Netherlands: More labor politicians sign Hizb ut-Tahrir petition

Two more local Dutch politicians signed the Hizb ut-Tahrir petition, both belonging to the Labor Party.
- Hatice Can-Engin, alderwoman in Gilze-Rijen, immigrated to the Netherlands from Turkey in 1978. Originally she denied signing the petition.
- Najia Siamari, until recently alderwoman in IJsselstein

See also: Netherlands: Hizb ut-Tahrir petition update

Alderwoman in Gilze-Rijen Hatice Can-Engin (Labour PvdA) signed a petition from controversial organisation Hizb ut-Tahrir two weeks ago. This emerged from a statement that the alderwoman had sent round on Monday evening.


After it became clear to her that the General Intelligence and Security Service (AIVD) considers the members of Hizb ut-Tahrir to be radical Muslims, the alderwoman of Turkish descent distanced herself from the group and has rescinded her support for the petition, which protests the defamation of Islam.


"I supported this message because I place a high value on dialogue and harmony in Dutch society. Since I am such a champion of democracy, dialogue and harmony, I now emphatically distance myself from this organisation. I regret any misunderstandings that may have arisen," the statement from the local politician read.


Hizb ut-Tahrir (Liberation Party) is banned in many Islamic countries and a number of countries in Europe. The organisation's name was also on pamphlets circulated in the Netherlands at the beginning of the year protesting the film on the Koran by Freedom party (PVV) leader Geert Wilders.


Another PvdA politician has been reprimanded in connection with the petition. The PvdA faction in the Rotterdam submunicipality of Charlois asked council member Bouchra Ismaili to resign from her seat after it became known that she had signed the petition as well.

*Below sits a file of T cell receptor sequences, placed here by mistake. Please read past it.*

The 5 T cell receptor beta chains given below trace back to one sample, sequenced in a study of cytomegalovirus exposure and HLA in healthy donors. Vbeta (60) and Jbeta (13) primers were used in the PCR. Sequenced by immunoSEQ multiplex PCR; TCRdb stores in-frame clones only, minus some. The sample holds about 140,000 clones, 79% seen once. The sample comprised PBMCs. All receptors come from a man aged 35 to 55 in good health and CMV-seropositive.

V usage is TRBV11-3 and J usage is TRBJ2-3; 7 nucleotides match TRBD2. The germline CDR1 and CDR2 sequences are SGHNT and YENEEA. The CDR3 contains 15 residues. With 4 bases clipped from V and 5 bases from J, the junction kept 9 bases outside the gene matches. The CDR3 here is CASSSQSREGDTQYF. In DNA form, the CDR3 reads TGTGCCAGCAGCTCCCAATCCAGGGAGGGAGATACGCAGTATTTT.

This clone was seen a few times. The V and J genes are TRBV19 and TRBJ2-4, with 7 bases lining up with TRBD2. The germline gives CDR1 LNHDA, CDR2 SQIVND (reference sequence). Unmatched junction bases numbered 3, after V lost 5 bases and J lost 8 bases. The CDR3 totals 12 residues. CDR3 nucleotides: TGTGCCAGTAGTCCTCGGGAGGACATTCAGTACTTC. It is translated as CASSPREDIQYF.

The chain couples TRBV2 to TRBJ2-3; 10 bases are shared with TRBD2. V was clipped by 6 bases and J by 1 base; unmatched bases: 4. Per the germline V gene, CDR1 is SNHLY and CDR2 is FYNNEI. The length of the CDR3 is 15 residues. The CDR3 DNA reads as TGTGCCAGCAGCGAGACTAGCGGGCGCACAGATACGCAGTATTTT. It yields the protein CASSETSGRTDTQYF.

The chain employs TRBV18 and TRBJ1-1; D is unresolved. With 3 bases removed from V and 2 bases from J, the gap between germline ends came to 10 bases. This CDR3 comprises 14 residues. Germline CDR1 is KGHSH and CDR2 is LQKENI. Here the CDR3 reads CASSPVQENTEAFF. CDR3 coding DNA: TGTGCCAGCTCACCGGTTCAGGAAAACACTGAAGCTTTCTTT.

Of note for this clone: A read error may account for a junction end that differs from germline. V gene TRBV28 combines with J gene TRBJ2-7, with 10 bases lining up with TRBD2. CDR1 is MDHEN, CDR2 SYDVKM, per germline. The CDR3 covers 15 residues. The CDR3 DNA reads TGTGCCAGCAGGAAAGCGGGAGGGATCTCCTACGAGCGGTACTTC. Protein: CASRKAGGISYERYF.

Source: Expatica (English), Trouw, DePers 1, 2 (Dutch)

See also: Rotterdam: It's a wonder the rest are ok, Rotterdam: Politician signs Hizb ut-Tahrir petition, but stays anyway, Netherlands: Hizb ut-Tahrir youth in campaign against Geert Wilders

4 comments:

Anonymous said...

I dont understand your post. What is the problem with signing the petition? Is it a crime? It is really odd because a lot of people in the Netherlands think it is a fundamental right that they should be allowed to insult Islam and Muslims, but when Muslims protest and make a petition the Muslims have no right to do so. Actually, if Dutch people truly believe in absolute freedom of speech then they should have no problem with people making death threats. After all death threats are just words.

Esther said...

The comparison would be to a Dutch politician signing a neo-Nazi movement petition against building a mosque.

They could argue that there's nothing wrong with a petition against building a mosque.

In fact, they would be supporting a racist totalitarian movement. What does it say about them?

This same controversy is now going on in Denmark, where imams and Muslim leaders participated in a Hizb ut-Tahrir protest. On the one hand, they have a right to exercise their freedom of speech. on the other hand, by supporting a movement openly dedicated to overthrowing democracy, they're showing support for its agenda.

Anonymous said...

Freedom if speech is not absolute. It is illegal to shout "Fire" in a packed theatre. It is illegal to use threatening or racist language.
On that basis the Koran should be banned as it threatens the life of pagans. Oh. Before anyone comments. The OT and the NT could be expurgated as well.

Painlord2k said...

Freedom of speech is absolute, but threatening language is aggression not speech; and yelling "fire" in a crowded theater is not speech, but a breaking of the (implied) rules to be admitted in the theater (not make noises and not spread unjustified fears).